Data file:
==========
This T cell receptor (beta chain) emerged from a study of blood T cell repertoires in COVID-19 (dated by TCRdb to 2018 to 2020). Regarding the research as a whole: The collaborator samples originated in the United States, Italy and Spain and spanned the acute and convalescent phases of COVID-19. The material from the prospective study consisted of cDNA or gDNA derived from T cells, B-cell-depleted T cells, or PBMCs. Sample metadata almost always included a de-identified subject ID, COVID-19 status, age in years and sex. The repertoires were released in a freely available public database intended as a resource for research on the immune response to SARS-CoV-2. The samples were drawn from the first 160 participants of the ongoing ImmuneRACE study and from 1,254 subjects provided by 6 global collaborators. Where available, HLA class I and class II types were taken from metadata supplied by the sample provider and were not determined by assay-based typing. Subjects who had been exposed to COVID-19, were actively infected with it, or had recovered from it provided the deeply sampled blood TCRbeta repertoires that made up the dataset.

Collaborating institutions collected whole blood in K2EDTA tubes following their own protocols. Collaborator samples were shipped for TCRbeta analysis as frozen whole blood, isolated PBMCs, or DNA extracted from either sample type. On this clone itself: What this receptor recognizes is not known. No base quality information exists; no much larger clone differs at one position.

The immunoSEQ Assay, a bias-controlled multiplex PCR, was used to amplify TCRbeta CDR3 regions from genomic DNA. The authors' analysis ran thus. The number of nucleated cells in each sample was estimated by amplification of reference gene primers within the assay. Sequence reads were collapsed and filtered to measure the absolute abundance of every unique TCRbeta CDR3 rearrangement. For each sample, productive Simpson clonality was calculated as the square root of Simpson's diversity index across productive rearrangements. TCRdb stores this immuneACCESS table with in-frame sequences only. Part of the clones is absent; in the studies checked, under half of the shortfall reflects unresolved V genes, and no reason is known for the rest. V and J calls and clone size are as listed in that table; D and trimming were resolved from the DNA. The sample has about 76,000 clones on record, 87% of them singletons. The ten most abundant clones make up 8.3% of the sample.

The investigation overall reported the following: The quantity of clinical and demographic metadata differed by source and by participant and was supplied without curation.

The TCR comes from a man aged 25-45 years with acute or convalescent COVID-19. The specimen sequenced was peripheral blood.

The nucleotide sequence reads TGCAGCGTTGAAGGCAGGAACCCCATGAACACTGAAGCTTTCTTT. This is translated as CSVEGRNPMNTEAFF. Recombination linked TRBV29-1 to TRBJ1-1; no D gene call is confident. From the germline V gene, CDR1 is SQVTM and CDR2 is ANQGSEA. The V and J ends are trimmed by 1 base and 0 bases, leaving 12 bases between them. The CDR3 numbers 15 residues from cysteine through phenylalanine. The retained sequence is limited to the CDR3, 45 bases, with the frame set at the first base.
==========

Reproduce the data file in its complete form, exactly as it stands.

This T cell receptor (beta chain) emerged from a study of blood T cell repertoires in COVID-19 (dated by TCRdb to 2018 to 2020). Regarding the research as a whole: The collaborator samples originated in the United States, Italy and Spain and spanned the acute and convalescent phases of COVID-19. The material from the prospective study consisted of cDNA or gDNA derived from T cells, B-cell-depleted T cells, or PBMCs. Sample metadata almost always included a de-identified subject ID, COVID-19 status, age in years and sex. The repertoires were released in a freely available public database intended as a resource for research on the immune response to SARS-CoV-2. The samples were drawn from the first 160 participants of the ongoing ImmuneRACE study and from 1,254 subjects provided by 6 global collaborators. Where available, HLA class I and class II types were taken from metadata supplied by the sample provider and were not determined by assay-based typing. Subjects who had been exposed to COVID-19, were actively infected with it, or had recovered from it provided the deeply sampled blood TCRbeta repertoires that made up the dataset.

Collaborating institutions collected whole blood in K2EDTA tubes following their own protocols. Collaborator samples were shipped for TCRbeta analysis as frozen whole blood, isolated PBMCs, or DNA extracted from either sample type. On this clone itself: What this receptor recognizes is not known. No base quality information exists; no much larger clone differs at one position.

The immunoSEQ Assay, a bias-controlled multiplex PCR, was used to amplify TCRbeta CDR3 regions from genomic DNA. The authors' analysis ran thus. The number of nucleated cells in each sample was estimated by amplification of reference gene primers within the assay. Sequence reads were collapsed and filtered to measure the absolute abundance of every unique TCRbeta CDR3 rearrangement. For each sample, productive Simpson clonality was calculated as the square root of Simpson's diversity index across productive rearrangements. TCRdb stores this immuneACCESS table with in-frame sequences only. Part of the clones is absent; in the studies checked, under half of the shortfall reflects unresolved V genes, and no reason is known for the rest. V and J calls and clone size are as listed in that table; D and trimming were resolved from the DNA. The sample has about 76,000 clones on record, 87% of them singletons. The ten most abundant clones make up 8.3% of the sample.

The investigation overall reported the following: The quantity of clinical and demographic metadata differed by source and by participant and was supplied without curation.

The TCR comes from a man aged 25-45 years with acute or convalescent COVID-19. The specimen sequenced was peripheral blood.

The nucleotide sequence reads TGCAGCGTTGAAGGCAGGAACCCCATGAACACTGAAGCTTTCTTT. This is translated as CSVEGRNPMNTEAFF. Recombination linked TRBV29-1 to TRBJ1-1; no D gene call is confident. From the germline V gene, CDR1 is SQVTM and CDR2 is ANQGSEA. The V and J ends are trimmed by 1 base and 0 bases, leaving 12 bases between them. The CDR3 numbers 15 residues from cysteine through phenylalanine. The retained sequence is limited to the CDR3, 45 bases, with the frame set at the first base.